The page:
There are books where the beginning hints at the ending. THE HOUSE I LOVED is one such book, but knowing how this one will end is what makes it so special. It builds very slowly, and before you know it, you’ve been picked up and carried to the end.
A Parisian widow in mourning for many years, Rose Bazelet still maintains a rather full life on the rue Childebert in the house left to her by her husband. She has her friends and her routines, but when Emperor Napoleon III decides to bring Paris into the modern age by destroying what’s considered quaint by her neighborhood’s standards and replacing it with modern and better functioning buildings and facilities, her world comes crashing down. Rose does not want her Paris, the one where memories of her deceased husband and son reside, to be torn down and rebuilt. She takes a stand and makes the decision to fight for her home, her life, and her street. She tells everyone she knows that she will not be abandoning her family home, and nothing --- not money or destruction --- will make her leave the house she feels she must protect at all costs for the husband she dearly misses.
"There are books where the beginning hints at the ending. THE HOUSE I LOVED is one such book, but knowing how this one will end is what makes it so special. It builds very slowly, and before you know it, you’ve been picked up and carried to the end."
Hiding in the basement of her home, with frequent visits from Gilbert, a homeless man who has taken to protecting and helping Rose, she writes to her husband. In both long and short letters, she tells him about her fight and how the man at the office treated her as if her home and life meant nothing. Rose reveals long-held secrets to him, secrets she has never told another living person. She writes about her neighbors who have brought her joy over the years and have kept her company after his death. As the day of destruction nears, her letters become more heartwrenching, sad and poignant.
I’m the type of person who will read the last page of a book before I start. I love spoilers just that much. THE HOUSE I LOVED was the first book in a very long time where that didn’t happen. I had a feeling I knew how this one was going to end, and I don’t say this as a way of ruining the book for anyone. The beauty is really in the letters and memories Rose is telling and reliving for her husband. Some of the memories were lovely --- for instance, when she begins her love of reading and how she tells her husband that she now finally understands how he could sit for hours absorbed in a book. A reader would love that! Others are awful, sad memories that only impending change would cause her to reveal.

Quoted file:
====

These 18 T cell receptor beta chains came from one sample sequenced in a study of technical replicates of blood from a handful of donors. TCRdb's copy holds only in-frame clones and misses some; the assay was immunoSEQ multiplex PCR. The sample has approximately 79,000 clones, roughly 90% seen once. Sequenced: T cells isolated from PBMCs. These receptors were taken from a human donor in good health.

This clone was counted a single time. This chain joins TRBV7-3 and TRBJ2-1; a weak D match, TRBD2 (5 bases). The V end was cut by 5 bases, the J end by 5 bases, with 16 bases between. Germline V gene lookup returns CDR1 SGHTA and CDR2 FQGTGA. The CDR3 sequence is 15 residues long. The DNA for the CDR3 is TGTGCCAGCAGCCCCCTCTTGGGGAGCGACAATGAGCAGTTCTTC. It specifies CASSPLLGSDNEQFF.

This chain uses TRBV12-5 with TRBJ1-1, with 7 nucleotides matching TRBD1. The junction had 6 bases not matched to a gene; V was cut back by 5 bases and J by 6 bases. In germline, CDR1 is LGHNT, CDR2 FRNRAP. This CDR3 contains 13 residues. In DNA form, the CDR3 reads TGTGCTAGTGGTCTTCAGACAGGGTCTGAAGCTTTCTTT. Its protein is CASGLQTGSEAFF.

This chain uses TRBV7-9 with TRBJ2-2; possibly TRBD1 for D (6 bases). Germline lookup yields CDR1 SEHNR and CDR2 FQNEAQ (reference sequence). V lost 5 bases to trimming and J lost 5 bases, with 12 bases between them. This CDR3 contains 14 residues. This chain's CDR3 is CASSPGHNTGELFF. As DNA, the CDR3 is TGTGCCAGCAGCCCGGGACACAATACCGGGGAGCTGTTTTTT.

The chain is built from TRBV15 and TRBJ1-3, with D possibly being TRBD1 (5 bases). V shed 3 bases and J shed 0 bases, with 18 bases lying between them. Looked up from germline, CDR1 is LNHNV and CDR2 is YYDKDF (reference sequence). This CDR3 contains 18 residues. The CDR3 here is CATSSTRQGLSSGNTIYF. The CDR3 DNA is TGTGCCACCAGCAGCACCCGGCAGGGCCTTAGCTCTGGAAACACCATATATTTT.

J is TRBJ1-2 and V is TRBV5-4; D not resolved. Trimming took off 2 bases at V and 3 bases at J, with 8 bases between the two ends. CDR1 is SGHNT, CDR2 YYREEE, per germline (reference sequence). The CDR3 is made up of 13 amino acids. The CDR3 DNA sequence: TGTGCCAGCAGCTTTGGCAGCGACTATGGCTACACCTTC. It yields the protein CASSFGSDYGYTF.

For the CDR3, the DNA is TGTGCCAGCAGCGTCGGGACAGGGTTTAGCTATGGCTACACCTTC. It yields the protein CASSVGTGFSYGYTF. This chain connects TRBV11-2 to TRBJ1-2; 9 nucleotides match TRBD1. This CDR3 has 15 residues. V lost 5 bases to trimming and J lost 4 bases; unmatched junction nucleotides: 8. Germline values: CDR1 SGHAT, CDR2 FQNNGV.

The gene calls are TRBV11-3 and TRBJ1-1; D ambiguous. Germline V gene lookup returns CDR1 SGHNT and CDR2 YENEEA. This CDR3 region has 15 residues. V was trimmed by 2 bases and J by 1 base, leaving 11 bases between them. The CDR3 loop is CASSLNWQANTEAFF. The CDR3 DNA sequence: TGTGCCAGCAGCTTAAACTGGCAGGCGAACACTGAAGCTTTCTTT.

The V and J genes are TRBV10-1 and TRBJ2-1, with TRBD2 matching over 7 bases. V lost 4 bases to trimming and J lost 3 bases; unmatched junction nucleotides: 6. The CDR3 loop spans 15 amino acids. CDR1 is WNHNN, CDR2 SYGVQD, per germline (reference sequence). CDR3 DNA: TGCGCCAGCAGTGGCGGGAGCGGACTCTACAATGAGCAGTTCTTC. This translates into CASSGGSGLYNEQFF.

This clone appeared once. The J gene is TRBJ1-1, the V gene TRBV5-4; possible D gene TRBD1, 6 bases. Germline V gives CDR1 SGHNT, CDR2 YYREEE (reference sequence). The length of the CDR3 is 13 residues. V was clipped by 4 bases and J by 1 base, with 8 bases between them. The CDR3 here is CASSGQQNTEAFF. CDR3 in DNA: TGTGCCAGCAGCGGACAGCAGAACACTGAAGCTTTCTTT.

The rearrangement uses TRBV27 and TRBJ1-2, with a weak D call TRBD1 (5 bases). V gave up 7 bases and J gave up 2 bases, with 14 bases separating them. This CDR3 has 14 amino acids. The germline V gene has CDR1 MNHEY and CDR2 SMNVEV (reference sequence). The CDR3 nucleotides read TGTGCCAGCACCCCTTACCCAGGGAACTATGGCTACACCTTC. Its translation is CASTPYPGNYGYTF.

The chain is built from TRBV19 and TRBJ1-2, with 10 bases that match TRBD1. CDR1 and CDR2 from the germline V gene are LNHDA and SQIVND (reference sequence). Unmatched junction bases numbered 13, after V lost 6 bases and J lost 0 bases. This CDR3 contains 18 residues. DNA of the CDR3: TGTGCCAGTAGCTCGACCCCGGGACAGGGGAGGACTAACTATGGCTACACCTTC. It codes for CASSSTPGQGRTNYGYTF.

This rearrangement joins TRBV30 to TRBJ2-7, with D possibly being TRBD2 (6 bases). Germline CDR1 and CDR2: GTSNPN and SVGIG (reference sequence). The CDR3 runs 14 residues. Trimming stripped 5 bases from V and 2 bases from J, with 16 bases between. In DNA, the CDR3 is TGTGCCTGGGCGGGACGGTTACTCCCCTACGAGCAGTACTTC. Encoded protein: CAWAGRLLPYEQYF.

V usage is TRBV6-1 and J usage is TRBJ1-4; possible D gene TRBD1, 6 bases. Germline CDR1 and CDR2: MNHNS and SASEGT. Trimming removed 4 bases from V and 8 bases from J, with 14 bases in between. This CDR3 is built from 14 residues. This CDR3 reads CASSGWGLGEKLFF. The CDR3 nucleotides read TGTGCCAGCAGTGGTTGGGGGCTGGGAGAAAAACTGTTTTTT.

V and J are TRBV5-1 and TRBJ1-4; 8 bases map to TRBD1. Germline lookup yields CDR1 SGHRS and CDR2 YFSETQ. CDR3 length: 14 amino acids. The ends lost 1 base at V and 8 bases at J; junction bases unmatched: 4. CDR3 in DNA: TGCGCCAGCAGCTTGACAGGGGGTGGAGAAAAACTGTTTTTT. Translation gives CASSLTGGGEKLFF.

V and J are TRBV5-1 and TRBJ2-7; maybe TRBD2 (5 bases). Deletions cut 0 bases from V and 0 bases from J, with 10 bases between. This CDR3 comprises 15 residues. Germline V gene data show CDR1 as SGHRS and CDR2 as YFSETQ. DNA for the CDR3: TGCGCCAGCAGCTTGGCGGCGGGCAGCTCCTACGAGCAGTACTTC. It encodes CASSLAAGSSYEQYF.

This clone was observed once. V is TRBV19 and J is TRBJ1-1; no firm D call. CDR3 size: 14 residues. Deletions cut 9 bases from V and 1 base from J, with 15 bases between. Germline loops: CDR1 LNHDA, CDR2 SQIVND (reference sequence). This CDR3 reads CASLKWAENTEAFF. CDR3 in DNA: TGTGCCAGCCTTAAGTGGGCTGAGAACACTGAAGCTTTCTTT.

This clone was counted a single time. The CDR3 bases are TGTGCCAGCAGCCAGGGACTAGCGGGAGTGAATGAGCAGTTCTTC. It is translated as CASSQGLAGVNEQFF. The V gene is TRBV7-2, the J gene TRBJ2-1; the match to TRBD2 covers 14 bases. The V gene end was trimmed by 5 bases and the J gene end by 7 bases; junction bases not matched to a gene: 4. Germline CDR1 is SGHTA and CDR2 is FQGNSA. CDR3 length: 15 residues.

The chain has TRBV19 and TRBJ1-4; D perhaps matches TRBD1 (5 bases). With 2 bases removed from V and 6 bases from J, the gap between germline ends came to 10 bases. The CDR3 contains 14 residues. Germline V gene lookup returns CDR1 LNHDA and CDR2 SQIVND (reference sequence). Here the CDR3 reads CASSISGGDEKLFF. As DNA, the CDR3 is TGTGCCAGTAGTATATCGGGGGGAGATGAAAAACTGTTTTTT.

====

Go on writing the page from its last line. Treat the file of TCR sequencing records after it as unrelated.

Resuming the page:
I don’t want you to think the novel is only sad. In a way it is, but it’s also very heartwarming, and the picture that Tatiana de Rosnay paints of this little street in Paris in the 1860s is very vibrant. The parks, the buildings and the people are alive in Rose’s letters. And while Rose’s world is very small, it feels much grander thanks to the words she writes to her beloved husband. Her description of a neighbor and friend, local florist Alexandrine, is wonderful, and you can see how close the women are and how much they admire and need one another. It’s in these letters about Alexandrine that you catch glimpses of Rose’s relationship with the daughter she never felt close to, and you see why she feels so loving toward Alexandrine.
At first, I thought of Rose as a stubborn old woman, but soon found myself admiring the character for her strength and convictions. To her, the house was more than just simple bricks and mortar. It was her life and the memories that kept her going. She refused to part with it for reasons that only she understood, but also out of love for a husband she wanted desperately to feel close to after his death. THE HOUSE I LOVED is a love story on more than one level.
Reviewed by Amy Gwiazdowski on February 16, 2012